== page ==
The Chocolaterie Bernard Callebaut Partnership was founded by Bernard Callebaut, a member of the Callebaut family of Belgium who immigrated to Canada in 1982 to start his own chocolate company. In 2010, this company went into receivership after ATB Financial claimed Bernard Callebaut owed them close to $4 million dollars. 

Bernard Callebaut the man is a charismatic and well-known Calgary chocolatier who has gone through multiple business troubles and bankruptcies over the last 40 years. Bernard Callebaut is no longer affiliated with Chocolaterie Bernard Callebaut™ or Cococo.

So who is Cococo?

Our official name is Cocoa Community Confections Inc., but people know us as Cococo or Chocolaterie Bernard Callebaut™. Callebaut allows Cococo to use the Chocolaterie Bernard Callebaut™ trademark in Canada. Even though Cococo and Chocolaterie Bernard Callebaut™ shares a tradename with Callebaut, we are not otherwise related.

Our business is not centred around one person. Instead, our business is women-run and we are a team of talented confectioners whose focus is confectionery — we make delicious and award-winning treats using our own certified sustainable and fair trade couverture chocolate. Our chocolatiers make over 80 different recipes in our factory kitchen, many by hand, using simple ingredients like real cream and butter, and no artificial preservatives, and our own sustainable proprietary couverture chocolate. To date, we’ve won 24 International Chocolate Awards. And Cococo is capable of manufacturing and co-packing virtually any product containing chocolate as the primary or defining ingredient.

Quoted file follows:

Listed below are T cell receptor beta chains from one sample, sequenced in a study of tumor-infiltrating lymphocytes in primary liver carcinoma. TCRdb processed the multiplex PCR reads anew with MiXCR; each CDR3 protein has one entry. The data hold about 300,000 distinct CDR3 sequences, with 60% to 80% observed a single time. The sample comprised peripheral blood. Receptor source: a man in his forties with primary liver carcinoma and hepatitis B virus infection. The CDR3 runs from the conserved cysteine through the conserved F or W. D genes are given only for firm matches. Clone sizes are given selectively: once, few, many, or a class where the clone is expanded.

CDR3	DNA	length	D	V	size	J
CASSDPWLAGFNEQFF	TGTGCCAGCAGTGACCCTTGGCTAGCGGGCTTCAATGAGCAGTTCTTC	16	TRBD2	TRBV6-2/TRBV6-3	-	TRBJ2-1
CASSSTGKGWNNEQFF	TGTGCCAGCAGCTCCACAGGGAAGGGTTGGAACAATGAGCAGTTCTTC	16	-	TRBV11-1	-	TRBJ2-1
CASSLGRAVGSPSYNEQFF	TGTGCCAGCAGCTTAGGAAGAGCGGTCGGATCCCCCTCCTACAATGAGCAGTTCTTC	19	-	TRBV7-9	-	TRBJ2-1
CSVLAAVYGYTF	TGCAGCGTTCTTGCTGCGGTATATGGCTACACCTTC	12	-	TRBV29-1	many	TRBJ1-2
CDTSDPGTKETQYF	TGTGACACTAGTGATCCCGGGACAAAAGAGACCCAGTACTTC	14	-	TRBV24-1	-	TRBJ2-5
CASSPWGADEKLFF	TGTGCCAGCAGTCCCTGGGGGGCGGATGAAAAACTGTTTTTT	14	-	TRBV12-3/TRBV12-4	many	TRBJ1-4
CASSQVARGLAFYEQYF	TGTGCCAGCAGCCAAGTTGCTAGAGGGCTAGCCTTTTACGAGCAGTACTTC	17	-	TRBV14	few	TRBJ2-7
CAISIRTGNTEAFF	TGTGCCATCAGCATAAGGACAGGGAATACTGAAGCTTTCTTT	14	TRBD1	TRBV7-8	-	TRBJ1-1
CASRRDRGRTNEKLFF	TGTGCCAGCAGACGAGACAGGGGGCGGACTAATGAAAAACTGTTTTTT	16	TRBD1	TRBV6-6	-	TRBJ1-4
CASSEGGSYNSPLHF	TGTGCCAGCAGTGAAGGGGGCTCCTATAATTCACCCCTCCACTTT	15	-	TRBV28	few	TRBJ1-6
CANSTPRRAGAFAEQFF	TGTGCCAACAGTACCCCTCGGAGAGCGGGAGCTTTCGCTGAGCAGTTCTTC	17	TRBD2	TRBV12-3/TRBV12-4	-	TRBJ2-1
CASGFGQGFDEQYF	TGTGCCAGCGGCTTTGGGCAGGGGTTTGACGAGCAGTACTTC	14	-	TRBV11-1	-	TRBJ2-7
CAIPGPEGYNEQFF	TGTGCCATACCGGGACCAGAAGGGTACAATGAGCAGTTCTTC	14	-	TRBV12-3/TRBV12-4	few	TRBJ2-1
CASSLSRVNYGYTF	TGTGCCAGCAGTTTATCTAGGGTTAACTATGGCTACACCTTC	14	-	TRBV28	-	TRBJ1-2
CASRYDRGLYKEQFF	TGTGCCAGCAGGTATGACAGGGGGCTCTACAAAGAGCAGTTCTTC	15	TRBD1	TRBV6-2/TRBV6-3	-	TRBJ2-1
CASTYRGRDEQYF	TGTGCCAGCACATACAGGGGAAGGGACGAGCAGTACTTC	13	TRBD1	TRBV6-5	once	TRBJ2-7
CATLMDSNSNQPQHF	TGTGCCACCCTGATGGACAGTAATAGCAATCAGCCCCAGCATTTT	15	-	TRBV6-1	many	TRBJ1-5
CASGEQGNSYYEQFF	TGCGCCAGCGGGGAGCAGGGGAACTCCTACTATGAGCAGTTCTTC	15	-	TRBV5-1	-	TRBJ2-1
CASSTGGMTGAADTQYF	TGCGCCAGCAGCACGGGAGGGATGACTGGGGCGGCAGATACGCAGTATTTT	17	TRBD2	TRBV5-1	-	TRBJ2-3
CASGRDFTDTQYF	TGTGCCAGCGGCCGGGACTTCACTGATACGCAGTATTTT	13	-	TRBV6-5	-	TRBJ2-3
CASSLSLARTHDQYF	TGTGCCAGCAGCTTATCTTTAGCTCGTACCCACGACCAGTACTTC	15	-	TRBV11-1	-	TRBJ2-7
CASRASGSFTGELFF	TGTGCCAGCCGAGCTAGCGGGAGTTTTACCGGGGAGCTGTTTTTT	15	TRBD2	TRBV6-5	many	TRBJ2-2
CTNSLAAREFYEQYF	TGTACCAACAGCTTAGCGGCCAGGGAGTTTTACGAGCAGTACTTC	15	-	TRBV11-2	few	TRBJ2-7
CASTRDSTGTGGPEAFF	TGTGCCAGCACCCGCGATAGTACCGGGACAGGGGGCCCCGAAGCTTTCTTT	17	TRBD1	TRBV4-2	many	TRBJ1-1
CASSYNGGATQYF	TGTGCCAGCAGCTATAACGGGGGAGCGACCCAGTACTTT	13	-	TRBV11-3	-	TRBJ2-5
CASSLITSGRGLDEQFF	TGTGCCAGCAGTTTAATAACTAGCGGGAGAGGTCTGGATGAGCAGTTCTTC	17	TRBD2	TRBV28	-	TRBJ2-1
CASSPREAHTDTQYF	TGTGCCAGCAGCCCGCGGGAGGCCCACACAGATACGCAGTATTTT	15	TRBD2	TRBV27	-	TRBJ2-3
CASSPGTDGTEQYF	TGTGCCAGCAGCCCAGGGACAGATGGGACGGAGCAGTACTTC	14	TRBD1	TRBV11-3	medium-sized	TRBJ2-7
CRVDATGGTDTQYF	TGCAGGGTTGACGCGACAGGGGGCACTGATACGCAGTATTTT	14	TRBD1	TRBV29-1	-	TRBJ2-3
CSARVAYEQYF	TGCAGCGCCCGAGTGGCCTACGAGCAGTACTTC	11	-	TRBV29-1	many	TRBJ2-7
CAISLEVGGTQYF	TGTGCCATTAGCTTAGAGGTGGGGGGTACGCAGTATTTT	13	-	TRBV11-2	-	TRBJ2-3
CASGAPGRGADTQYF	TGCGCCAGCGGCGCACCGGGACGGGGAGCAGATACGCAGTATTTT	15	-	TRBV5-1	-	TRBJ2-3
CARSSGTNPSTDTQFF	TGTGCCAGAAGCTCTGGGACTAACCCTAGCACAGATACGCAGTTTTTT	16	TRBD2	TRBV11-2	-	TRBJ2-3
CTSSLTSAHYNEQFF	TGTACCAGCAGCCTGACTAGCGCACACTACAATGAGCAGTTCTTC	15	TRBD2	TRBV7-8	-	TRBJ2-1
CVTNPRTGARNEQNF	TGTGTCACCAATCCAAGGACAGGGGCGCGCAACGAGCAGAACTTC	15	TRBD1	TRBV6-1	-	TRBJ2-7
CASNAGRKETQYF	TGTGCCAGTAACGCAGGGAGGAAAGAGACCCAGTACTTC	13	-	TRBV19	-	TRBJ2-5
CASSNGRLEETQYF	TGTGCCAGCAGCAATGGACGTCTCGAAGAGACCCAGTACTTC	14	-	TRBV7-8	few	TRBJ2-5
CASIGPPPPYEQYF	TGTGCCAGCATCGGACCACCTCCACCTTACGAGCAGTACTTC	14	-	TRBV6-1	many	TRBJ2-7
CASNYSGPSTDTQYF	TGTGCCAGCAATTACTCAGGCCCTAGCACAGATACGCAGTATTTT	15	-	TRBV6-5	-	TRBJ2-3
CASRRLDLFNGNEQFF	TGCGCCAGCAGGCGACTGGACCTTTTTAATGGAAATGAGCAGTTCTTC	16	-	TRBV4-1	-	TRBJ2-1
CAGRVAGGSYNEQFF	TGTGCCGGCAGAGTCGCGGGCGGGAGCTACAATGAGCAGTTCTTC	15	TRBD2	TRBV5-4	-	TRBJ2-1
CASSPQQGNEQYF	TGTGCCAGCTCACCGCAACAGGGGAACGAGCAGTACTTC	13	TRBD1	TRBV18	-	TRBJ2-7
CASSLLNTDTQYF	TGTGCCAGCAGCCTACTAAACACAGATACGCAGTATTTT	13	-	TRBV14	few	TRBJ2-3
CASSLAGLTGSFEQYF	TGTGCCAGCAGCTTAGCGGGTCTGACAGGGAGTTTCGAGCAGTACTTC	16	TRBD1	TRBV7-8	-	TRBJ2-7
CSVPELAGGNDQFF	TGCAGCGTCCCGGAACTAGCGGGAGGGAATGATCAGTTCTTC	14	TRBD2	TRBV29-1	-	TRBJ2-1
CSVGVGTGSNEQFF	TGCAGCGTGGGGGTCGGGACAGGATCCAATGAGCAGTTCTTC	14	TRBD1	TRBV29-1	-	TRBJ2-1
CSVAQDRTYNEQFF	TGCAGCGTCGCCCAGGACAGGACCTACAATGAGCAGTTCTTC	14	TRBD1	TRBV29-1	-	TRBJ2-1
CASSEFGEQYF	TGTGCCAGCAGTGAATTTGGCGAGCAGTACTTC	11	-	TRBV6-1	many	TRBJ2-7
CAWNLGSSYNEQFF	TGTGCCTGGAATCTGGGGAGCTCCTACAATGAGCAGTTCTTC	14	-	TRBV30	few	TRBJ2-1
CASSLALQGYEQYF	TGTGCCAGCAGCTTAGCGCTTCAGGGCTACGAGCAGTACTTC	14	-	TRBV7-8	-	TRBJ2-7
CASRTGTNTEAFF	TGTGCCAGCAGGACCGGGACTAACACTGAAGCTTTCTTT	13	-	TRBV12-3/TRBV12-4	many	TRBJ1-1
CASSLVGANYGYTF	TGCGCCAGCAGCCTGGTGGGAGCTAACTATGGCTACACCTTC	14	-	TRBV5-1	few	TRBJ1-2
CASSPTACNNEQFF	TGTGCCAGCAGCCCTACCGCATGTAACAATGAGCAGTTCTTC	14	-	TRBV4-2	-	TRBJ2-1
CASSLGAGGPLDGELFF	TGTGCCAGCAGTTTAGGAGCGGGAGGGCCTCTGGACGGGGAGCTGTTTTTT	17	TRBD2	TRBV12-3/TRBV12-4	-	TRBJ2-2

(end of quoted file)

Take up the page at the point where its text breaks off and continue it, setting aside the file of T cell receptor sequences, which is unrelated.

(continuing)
What does the word Cococo mean?

The prefix Co means together, and Cococo’s three core values are Cocoa, Community, and Confections. Our name reflects our values, as does our brand essence, “chocolate together”. Cococo means Chocolate Together: together in cocoa sourcing, together in community, together in confections. And what about the icon in our logo? Some people think it’s a flower or a paw print, and that’s fine with us. But it really represents a cross-section of a cocoa pod.

Why are cocoa sourcing and sustainability important?

As part of our brand purpose, we are committed to cocoa sourcing. That is why our proprietary couverture chocolate is made using third-party Rainforest Alliance Certified™ cocoa and cocoa butter, both of which are fully traceable. Other chocolate companies may say on their labels or in their marketing that their chocolate is made using sustainable cocoa, but what about the cocoa butter? What greater good is really being served when only a portion of the cocoa ingredients are sustainably sourced? It’s less bad, but not 100% good.

We strive to be sustainable and environmental in our practices—we only use couverture chocolate made with third-party Rainforest Alliance Certified™ cocoa and cocoa butter, both traceable and fairly traded, which helps drive positive change for West African farming communities.

Cococo is also an active member of the World Cocoa Foundation and an original signatory of the Cocoa & Forests Initiative (CFI) to help prevent deforestation in cocoa-growing regions.

We believe chocolate is a food that requires all of us — consumers, industry, farmers, buyers, and sellers — to work collaboratively with the shared goal of improving cocoa sustainability across the supply chain. That’s Chocolate Together, and that’s Cococo.